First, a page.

However, the book elicited correspondence from Malaysia, Ireland, Brazil, and Chile. The messages always began the same: “I had a (insert family member) die from various forms of Dementia. Thank you for writing this story”. Two observations became clear over time. First, ‘Dementia’ didn’t stay in lanes, either geographically or demographically. It was global and touched everyone either directly or indirectly.
Secondly, and arguably the crueler facet, is the insidious nature of Dementia. In many circumstances, the readers’ initially described Dementia as a ‘normal’ part of aging. It wasn’t until an unequivocal tipping point- “my husband left the stovetop gas on’’-that it was no longer ‘normal’. That same moment generated guilt within the de facto caretaker (spouse, daughter, etc.) of what could have been prevented.
I researched the diseases of Dementia -Alzheimer’s is but one diagnosis and it alone will cost over $1 trillion (globally) in 2020 alone. I also learned life choices and even traumatic events had a dramatic impact on the diseases’ progression. Those two points are the most critical: we have some control and hope with increased awareness.
In July of 2020, my book was adapted for film by a multiple award-winning Director. The story and approach are unique, unlike the other Dementia-based films. As we will target 60 global film festivals, three primary goals materialized.
First, and the most unique aspect of the approach, is our desire to facilitate pragmatic and current medical forums. The engagements will include not only allopathic guidance but more importantly, non-allopathic guidance. We seek to educate communities on life choices – diet, exercise, early testing before the disease has advanced. There are informed choices we can make that can delay and lessen the impact of Dementia. This is least understood globally.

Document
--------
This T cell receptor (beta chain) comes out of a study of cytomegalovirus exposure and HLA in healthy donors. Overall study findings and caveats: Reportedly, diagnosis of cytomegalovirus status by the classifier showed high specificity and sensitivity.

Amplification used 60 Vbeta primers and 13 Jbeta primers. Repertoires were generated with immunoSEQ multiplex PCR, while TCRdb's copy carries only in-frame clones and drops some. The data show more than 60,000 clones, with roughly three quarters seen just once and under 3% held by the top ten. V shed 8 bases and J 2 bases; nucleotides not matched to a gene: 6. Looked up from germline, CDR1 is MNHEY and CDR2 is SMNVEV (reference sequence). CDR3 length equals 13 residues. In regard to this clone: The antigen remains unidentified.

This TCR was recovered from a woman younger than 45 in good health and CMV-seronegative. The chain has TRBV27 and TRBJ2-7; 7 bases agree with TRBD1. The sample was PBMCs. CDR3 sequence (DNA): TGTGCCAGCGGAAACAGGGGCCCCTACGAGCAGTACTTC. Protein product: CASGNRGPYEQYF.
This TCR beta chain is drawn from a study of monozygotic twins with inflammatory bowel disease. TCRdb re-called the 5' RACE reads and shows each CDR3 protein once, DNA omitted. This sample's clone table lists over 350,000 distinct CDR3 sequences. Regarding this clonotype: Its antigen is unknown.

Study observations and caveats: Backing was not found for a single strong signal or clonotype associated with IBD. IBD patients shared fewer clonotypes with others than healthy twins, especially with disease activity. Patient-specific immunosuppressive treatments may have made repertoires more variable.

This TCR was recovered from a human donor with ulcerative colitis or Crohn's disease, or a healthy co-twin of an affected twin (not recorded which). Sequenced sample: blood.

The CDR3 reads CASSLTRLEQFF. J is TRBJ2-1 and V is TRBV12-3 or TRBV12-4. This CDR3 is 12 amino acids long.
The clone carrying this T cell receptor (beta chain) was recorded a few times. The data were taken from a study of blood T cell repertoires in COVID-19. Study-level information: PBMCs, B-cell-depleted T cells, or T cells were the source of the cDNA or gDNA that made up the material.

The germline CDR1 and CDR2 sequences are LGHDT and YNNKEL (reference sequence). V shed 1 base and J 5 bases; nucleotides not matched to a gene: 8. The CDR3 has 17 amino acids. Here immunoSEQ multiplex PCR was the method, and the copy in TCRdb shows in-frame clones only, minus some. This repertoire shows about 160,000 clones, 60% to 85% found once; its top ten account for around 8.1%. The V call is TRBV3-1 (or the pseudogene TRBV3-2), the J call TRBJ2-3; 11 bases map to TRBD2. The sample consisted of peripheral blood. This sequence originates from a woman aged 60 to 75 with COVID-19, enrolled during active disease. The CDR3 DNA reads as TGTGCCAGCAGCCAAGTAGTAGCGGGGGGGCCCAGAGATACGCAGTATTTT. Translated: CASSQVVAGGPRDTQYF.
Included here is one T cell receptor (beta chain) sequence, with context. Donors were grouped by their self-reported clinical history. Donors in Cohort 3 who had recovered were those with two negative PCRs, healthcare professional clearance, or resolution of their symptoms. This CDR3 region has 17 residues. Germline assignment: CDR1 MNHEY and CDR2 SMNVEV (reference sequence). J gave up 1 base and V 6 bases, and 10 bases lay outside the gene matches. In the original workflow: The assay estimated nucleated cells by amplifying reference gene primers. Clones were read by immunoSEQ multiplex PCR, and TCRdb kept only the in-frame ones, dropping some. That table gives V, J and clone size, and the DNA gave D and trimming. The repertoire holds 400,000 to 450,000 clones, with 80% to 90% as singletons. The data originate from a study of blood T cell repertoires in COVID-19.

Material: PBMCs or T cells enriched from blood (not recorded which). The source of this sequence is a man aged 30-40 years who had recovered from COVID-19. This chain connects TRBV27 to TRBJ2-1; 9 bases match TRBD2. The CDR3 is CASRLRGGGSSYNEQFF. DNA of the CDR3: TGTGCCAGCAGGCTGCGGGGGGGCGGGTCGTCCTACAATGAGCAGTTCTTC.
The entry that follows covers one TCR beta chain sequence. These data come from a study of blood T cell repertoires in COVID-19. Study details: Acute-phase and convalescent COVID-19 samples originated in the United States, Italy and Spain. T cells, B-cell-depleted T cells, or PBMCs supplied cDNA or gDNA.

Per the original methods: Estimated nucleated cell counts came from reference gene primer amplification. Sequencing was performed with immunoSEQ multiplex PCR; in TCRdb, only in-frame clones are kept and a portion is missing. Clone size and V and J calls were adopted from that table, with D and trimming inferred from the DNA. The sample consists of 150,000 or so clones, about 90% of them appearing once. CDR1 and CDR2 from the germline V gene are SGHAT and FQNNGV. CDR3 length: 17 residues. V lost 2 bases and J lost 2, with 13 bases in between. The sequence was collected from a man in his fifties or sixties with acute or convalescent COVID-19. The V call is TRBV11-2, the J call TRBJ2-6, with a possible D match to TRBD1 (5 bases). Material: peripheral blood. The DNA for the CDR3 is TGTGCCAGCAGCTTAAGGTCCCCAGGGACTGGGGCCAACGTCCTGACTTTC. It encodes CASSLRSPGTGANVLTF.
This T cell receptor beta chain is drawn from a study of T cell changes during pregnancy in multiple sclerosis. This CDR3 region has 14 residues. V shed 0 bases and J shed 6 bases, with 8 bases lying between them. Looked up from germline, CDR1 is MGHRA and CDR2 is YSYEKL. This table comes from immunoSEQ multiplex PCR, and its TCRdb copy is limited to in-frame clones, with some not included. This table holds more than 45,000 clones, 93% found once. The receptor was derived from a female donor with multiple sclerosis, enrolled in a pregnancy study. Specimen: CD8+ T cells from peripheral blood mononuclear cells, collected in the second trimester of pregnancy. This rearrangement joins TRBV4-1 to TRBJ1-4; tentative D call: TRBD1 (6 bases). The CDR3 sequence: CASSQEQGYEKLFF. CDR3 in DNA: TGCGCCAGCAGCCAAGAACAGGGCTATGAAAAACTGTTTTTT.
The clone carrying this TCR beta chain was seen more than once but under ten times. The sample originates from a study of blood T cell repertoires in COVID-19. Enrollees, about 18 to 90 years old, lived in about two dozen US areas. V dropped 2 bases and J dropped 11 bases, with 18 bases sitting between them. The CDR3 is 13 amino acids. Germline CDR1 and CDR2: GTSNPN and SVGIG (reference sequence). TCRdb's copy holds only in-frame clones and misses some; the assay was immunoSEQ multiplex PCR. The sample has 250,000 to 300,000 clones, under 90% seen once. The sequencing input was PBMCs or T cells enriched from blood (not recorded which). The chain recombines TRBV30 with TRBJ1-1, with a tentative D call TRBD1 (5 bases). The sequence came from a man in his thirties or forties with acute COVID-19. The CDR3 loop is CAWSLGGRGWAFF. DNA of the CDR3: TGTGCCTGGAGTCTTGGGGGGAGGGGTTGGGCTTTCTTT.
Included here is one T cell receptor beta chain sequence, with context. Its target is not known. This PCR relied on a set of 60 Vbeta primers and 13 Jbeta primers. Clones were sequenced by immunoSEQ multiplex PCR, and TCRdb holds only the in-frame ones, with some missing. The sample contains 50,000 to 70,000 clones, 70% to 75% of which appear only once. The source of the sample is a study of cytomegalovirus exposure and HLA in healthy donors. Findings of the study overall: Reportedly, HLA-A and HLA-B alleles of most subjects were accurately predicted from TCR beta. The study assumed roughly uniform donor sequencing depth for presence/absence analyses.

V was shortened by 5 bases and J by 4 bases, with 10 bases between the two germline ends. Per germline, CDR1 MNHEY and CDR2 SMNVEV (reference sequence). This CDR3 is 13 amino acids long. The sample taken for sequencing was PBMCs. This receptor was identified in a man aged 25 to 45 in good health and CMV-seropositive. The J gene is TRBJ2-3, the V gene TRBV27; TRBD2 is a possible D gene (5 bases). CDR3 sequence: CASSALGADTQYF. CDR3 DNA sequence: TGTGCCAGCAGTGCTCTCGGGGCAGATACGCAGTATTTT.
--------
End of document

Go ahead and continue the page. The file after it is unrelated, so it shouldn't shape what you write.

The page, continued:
Secondly, we will use film and outreach to galvanize communities. A search of Dementia-themed films will yield 2 most recognizable (Still Alice and The Notebook). Our film will feature a different demographic, one illustrating the ‘absence of lanes’ with the disease. This will be represented in the cast, crew, and artwork produced by local Dementia patients.
These goals have been welcomed by medical practitioners, podcasters, and Corporate Social Responsibility Executives. In addition to a strong storyline, we believe film fans will sense a collective ownership of this film during its production and engagement in their communities. Additionally, it’s supportive and empowering to overcome tragedy alongside others, particularly those who strive for a better future.
Finally, and unique to the film industry, we seek to re-invest 50% of all profits into Dementia-related awareness campaigns. If funded, we believe “Before the Ashes Fall” has a 3X delivery back into the programs we seek to support.
“Before the Ashes Fall” is a fiscally sponsored film through the Film Collaborative and individual or corporate donations are tax-deductible. It’s an amazing opportunity to shape the future for current and generations to come, all desiring the same goal: a cure for Alzheimer’s.
[More information on the production here: PDF]